My previous system was a Linux-box. I made some adjustments to my keyboard in order to make it “better”. Since I use Vim a lot (apologies to Emacs-fans), the escape-key is doing overtime. On a normal keyboard however, the escape-key is located at the top left. Other keys are very near the main keyboard, but are hardly used. I almost never use the CapsLock key at all. So I switched both keys around, giving the CapsLock key the escape-function and the other way around.
Under Linux, you can remap keys using. It seems that Windows has a similar feature, although much less documented. Here is a short summary of .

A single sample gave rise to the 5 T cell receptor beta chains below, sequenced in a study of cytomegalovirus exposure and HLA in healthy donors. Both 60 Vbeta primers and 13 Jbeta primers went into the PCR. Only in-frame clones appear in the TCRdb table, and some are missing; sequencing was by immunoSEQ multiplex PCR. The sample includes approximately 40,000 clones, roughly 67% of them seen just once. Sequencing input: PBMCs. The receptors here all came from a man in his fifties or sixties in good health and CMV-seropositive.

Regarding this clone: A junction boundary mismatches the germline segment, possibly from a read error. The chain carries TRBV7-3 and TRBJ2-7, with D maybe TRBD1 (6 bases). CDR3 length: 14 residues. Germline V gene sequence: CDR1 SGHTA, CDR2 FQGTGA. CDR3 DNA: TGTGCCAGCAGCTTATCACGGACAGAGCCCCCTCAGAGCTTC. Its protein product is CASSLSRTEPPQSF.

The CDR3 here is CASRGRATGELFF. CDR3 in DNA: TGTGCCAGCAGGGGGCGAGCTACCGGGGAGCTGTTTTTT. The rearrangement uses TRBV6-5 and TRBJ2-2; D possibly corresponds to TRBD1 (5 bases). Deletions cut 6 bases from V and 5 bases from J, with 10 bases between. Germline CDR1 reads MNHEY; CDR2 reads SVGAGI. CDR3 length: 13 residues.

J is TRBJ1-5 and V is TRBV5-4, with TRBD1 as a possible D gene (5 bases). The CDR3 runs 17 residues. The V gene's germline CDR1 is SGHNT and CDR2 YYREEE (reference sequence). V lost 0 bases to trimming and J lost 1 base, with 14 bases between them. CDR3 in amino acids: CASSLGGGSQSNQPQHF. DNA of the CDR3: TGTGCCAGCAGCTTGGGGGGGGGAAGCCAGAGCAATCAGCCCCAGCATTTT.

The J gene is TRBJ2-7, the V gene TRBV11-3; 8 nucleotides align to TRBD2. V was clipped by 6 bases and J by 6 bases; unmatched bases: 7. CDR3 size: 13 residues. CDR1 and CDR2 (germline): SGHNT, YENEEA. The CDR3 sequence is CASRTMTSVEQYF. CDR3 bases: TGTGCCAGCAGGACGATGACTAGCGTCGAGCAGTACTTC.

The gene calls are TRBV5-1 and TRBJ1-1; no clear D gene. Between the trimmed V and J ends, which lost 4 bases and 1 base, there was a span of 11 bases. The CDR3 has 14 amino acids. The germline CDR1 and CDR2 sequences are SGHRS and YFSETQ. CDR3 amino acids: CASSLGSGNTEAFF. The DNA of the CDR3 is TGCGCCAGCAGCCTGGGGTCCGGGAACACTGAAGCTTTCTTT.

Windows has two levels to change the keyboard. The system-level is configured through the [HKEY_LOCAL_MACHINE\SYSTEM\CurrentControlSet\Control\Keyboard Layout] registry key; the user-level one is located at [HKEY_CURRENT_USER\Keyboard Layout].
By adding (or editing) the “Scancode Map” value of type Binary Value, one can control the mapping of scancodes. Since we are at a scancode level, this operation is preformed very early in the stack (VMware only gets to see the scancodes after this mapping).
The content of the value is a bit of a mistery:
- It must start with 8 bytes of 0x00
- The next byte indicates how many mappings are following, PLUS 1
- The mappings themselves, 4 bytes each. First 2 bytes indicate the new scancode to map to; the next 2 bytes indicate the original scancode to map from.
- It must end with 4 bytes of 0x00
For my examle the binary value ended up being (line breaks are for clarity only):
00 00 00 00 00 00 00 00 03 3a 00 01 00 01 00 3a 00 00 00 00 00